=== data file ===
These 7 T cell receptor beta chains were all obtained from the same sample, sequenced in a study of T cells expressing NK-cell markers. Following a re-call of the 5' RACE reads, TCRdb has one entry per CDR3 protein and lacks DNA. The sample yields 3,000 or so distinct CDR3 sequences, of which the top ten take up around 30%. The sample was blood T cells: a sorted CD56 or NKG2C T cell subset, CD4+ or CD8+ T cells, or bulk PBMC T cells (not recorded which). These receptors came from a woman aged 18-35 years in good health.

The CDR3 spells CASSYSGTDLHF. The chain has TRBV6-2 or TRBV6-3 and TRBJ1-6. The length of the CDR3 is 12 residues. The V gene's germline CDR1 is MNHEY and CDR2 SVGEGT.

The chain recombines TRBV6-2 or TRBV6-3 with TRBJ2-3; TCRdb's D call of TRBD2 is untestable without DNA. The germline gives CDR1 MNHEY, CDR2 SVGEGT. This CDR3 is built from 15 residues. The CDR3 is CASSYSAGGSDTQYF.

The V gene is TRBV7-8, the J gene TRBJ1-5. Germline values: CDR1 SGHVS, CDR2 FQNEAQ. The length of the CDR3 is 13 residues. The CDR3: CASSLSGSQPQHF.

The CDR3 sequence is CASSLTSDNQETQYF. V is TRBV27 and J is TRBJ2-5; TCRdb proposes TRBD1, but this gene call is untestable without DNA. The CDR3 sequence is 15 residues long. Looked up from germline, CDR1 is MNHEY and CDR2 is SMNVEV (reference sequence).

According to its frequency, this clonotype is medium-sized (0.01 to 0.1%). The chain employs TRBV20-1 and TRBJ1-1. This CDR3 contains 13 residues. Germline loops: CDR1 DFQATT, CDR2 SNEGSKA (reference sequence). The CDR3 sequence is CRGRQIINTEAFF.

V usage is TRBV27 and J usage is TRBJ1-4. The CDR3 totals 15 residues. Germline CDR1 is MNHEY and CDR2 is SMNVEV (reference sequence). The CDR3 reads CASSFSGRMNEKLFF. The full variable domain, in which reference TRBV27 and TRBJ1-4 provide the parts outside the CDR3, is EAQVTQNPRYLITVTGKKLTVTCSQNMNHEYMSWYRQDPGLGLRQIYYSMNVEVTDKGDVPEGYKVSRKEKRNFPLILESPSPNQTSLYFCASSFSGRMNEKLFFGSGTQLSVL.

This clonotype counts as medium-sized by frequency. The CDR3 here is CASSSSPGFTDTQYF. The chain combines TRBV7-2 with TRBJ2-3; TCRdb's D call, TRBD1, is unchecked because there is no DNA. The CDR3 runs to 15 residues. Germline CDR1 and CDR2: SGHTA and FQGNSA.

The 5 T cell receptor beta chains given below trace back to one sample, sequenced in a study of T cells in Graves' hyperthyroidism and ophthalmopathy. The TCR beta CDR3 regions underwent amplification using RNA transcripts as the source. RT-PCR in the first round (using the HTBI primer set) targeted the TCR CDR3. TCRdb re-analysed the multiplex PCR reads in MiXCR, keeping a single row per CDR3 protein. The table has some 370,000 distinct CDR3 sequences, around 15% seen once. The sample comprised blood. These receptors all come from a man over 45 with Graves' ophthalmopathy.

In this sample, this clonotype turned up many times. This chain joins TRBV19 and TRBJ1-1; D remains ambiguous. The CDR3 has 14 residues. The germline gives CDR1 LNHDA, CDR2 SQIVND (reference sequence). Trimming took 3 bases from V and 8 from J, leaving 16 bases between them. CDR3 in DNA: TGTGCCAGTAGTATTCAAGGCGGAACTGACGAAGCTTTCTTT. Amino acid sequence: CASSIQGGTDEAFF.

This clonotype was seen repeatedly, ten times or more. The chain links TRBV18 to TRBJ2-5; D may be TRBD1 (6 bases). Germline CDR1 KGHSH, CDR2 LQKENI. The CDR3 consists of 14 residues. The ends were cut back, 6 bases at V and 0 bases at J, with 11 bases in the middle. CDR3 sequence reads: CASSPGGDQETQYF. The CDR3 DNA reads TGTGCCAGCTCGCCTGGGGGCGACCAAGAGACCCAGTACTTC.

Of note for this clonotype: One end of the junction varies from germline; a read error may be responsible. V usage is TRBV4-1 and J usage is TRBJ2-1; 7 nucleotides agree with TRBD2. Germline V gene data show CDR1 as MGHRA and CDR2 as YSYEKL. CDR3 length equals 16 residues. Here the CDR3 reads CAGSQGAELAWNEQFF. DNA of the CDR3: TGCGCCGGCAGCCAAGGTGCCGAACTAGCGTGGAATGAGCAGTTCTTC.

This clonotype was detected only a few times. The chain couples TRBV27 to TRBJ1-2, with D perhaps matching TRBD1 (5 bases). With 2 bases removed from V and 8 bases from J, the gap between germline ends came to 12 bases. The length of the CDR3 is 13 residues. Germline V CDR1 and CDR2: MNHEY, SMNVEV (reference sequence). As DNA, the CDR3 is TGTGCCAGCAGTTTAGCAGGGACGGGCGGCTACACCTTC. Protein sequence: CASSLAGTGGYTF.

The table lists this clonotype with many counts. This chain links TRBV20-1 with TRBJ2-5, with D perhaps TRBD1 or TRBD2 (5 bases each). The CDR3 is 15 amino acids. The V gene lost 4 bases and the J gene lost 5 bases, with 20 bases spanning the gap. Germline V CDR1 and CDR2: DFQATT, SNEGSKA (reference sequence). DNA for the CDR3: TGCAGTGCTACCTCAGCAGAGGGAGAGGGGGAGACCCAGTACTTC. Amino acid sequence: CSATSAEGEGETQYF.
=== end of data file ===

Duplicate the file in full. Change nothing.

These 7 T cell receptor beta chains were all obtained from the same sample, sequenced in a study of T cells expressing NK-cell markers. Following a re-call of the 5' RACE reads, TCRdb has one entry per CDR3 protein and lacks DNA. The sample yields 3,000 or so distinct CDR3 sequences, of which the top ten take up around 30%. The sample was blood T cells: a sorted CD56 or NKG2C T cell subset, CD4+ or CD8+ T cells, or bulk PBMC T cells (not recorded which). These receptors came from a woman aged 18-35 years in good health.

The CDR3 spells CASSYSGTDLHF. The chain has TRBV6-2 or TRBV6-3 and TRBJ1-6. The length of the CDR3 is 12 residues. The V gene's germline CDR1 is MNHEY and CDR2 SVGEGT.

The chain recombines TRBV6-2 or TRBV6-3 with TRBJ2-3; TCRdb's D call of TRBD2 is untestable without DNA. The germline gives CDR1 MNHEY, CDR2 SVGEGT. This CDR3 is built from 15 residues. The CDR3 is CASSYSAGGSDTQYF.

The V gene is TRBV7-8, the J gene TRBJ1-5. Germline values: CDR1 SGHVS, CDR2 FQNEAQ. The length of the CDR3 is 13 residues. The CDR3: CASSLSGSQPQHF.

The CDR3 sequence is CASSLTSDNQETQYF. V is TRBV27 and J is TRBJ2-5; TCRdb proposes TRBD1, but this gene call is untestable without DNA. The CDR3 sequence is 15 residues long. Looked up from germline, CDR1 is MNHEY and CDR2 is SMNVEV (reference sequence).

According to its frequency, this clonotype is medium-sized (0.01 to 0.1%). The chain employs TRBV20-1 and TRBJ1-1. This CDR3 contains 13 residues. Germline loops: CDR1 DFQATT, CDR2 SNEGSKA (reference sequence). The CDR3 sequence is CRGRQIINTEAFF.

V usage is TRBV27 and J usage is TRBJ1-4. The CDR3 totals 15 residues. Germline CDR1 is MNHEY and CDR2 is SMNVEV (reference sequence). The CDR3 reads CASSFSGRMNEKLFF. The full variable domain, in which reference TRBV27 and TRBJ1-4 provide the parts outside the CDR3, is EAQVTQNPRYLITVTGKKLTVTCSQNMNHEYMSWYRQDPGLGLRQIYYSMNVEVTDKGDVPEGYKVSRKEKRNFPLILESPSPNQTSLYFCASSFSGRMNEKLFFGSGTQLSVL.

This clonotype counts as medium-sized by frequency. The CDR3 here is CASSSSPGFTDTQYF. The chain combines TRBV7-2 with TRBJ2-3; TCRdb's D call, TRBD1, is unchecked because there is no DNA. The CDR3 runs to 15 residues. Germline CDR1 and CDR2: SGHTA and FQGNSA.

The 5 T cell receptor beta chains given below trace back to one sample, sequenced in a study of T cells in Graves' hyperthyroidism and ophthalmopathy. The TCR beta CDR3 regions underwent amplification using RNA transcripts as the source. RT-PCR in the first round (using the HTBI primer set) targeted the TCR CDR3. TCRdb re-analysed the multiplex PCR reads in MiXCR, keeping a single row per CDR3 protein. The table has some 370,000 distinct CDR3 sequences, around 15% seen once. The sample comprised blood. These receptors all come from a man over 45 with Graves' ophthalmopathy.

In this sample, this clonotype turned up many times. This chain joins TRBV19 and TRBJ1-1; D remains ambiguous. The CDR3 has 14 residues. The germline gives CDR1 LNHDA, CDR2 SQIVND (reference sequence). Trimming took 3 bases from V and 8 from J, leaving 16 bases between them. CDR3 in DNA: TGTGCCAGTAGTATTCAAGGCGGAACTGACGAAGCTTTCTTT. Amino acid sequence: CASSIQGGTDEAFF.

This clonotype was seen repeatedly, ten times or more. The chain links TRBV18 to TRBJ2-5; D may be TRBD1 (6 bases). Germline CDR1 KGHSH, CDR2 LQKENI. The CDR3 consists of 14 residues. The ends were cut back, 6 bases at V and 0 bases at J, with 11 bases in the middle. CDR3 sequence reads: CASSPGGDQETQYF. The CDR3 DNA reads TGTGCCAGCTCGCCTGGGGGCGACCAAGAGACCCAGTACTTC.

Of note for this clonotype: One end of the junction varies from germline; a read error may be responsible. V usage is TRBV4-1 and J usage is TRBJ2-1; 7 nucleotides agree with TRBD2. Germline V gene data show CDR1 as MGHRA and CDR2 as YSYEKL. CDR3 length equals 16 residues. Here the CDR3 reads CAGSQGAELAWNEQFF. DNA of the CDR3: TGCGCCGGCAGCCAAGGTGCCGAACTAGCGTGGAATGAGCAGTTCTTC.

This clonotype was detected only a few times. The chain couples TRBV27 to TRBJ1-2, with D perhaps matching TRBD1 (5 bases). With 2 bases removed from V and 8 bases from J, the gap between germline ends came to 12 bases. The length of the CDR3 is 13 residues. Germline V CDR1 and CDR2: MNHEY, SMNVEV (reference sequence). As DNA, the CDR3 is TGTGCCAGCAGTTTAGCAGGGACGGGCGGCTACACCTTC. Protein sequence: CASSLAGTGGYTF.

The table lists this clonotype with many counts. This chain links TRBV20-1 with TRBJ2-5, with D perhaps TRBD1 or TRBD2 (5 bases each). The CDR3 is 15 amino acids. The V gene lost 4 bases and the J gene lost 5 bases, with 20 bases spanning the gap. Germline V CDR1 and CDR2: DFQATT, SNEGSKA (reference sequence). DNA for the CDR3: TGCAGTGCTACCTCAGCAGAGGGAGAGGGGGAGACCCAGTACTTC. Amino acid sequence: CSATSAEGEGETQYF.